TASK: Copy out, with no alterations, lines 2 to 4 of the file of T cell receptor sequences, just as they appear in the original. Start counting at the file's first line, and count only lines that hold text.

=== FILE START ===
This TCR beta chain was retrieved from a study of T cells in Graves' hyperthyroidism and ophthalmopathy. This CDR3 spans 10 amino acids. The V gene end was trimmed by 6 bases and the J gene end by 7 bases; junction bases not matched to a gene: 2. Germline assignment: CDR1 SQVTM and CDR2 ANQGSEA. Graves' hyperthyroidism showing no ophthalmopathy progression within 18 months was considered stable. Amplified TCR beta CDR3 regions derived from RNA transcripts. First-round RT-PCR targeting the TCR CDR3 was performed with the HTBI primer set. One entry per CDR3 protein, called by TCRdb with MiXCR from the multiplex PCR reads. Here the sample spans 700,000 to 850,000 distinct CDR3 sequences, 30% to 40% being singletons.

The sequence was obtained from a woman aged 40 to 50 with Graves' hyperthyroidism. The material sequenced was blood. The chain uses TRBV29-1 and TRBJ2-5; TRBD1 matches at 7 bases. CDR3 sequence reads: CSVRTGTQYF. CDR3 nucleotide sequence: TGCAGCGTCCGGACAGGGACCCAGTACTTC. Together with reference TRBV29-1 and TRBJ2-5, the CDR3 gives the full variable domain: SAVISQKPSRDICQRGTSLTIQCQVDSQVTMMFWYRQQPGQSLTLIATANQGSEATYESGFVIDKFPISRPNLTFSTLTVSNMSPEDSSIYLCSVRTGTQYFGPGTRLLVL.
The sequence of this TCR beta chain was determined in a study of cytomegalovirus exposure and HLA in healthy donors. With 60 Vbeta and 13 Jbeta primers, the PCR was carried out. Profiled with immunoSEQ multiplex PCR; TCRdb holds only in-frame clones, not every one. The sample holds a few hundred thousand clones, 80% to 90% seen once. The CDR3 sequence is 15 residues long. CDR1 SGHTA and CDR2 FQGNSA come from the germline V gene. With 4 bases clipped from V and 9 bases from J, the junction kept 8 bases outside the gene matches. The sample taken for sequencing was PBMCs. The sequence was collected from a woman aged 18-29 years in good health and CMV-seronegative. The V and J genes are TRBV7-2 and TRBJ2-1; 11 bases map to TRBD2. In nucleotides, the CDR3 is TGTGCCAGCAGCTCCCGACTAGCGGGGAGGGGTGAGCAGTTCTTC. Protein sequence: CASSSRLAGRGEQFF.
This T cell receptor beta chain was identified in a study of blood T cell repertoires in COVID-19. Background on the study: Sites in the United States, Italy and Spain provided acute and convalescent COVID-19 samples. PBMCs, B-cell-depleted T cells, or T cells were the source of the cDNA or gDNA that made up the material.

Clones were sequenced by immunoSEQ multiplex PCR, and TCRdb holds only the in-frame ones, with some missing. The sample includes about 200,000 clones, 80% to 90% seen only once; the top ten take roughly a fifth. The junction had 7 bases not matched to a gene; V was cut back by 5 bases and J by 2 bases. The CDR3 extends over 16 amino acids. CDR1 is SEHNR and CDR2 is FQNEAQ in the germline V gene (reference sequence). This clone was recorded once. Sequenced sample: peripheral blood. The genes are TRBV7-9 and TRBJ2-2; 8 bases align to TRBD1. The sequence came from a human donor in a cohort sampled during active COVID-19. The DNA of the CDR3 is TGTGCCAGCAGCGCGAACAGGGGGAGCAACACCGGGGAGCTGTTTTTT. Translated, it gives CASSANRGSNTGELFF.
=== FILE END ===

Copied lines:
The sequence was obtained from a woman aged 40 to 50 with Graves' hyperthyroidism. The material sequenced was blood. The chain uses TRBV29-1 and TRBJ2-5; TRBD1 matches at 7 bases. CDR3 sequence reads: CSVRTGTQYF. CDR3 nucleotide sequence: TGCAGCGTCCGGACAGGGACCCAGTACTTC. Together with reference TRBV29-1 and TRBJ2-5, the CDR3 gives the full variable domain: SAVISQKPSRDICQRGTSLTIQCQVDSQVTMMFWYRQQPGQSLTLIATANQGSEATYESGFVIDKFPISRPNLTFSTLTVSNMSPEDSSIYLCSVRTGTQYFGPGTRLLVL.
The sequence of this TCR beta chain was determined in a study of cytomegalovirus exposure and HLA in healthy donors. With 60 Vbeta and 13 Jbeta primers, the PCR was carried out. Profiled with immunoSEQ multiplex PCR; TCRdb holds only in-frame clones, not every one. The sample holds a few hundred thousand clones, 80% to 90% seen once. The CDR3 sequence is 15 residues long. CDR1 SGHTA and CDR2 FQGNSA come from the germline V gene. With 4 bases clipped from V and 9 bases from J, the junction kept 8 bases outside the gene matches. The sample taken for sequencing was PBMCs. The sequence was collected from a woman aged 18-29 years in good health and CMV-seronegative. The V and J genes are TRBV7-2 and TRBJ2-1; 11 bases map to TRBD2. In nucleotides, the CDR3 is TGTGCCAGCAGCTCCCGACTAGCGGGGAGGGGTGAGCAGTTCTTC. Protein sequence: CASSSRLAGRGEQFF.
This T cell receptor beta chain was identified in a study of blood T cell repertoires in COVID-19. Background on the study: Sites in the United States, Italy and Spain provided acute and convalescent COVID-19 samples. PBMCs, B-cell-depleted T cells, or T cells were the source of the cDNA or gDNA that made up the material.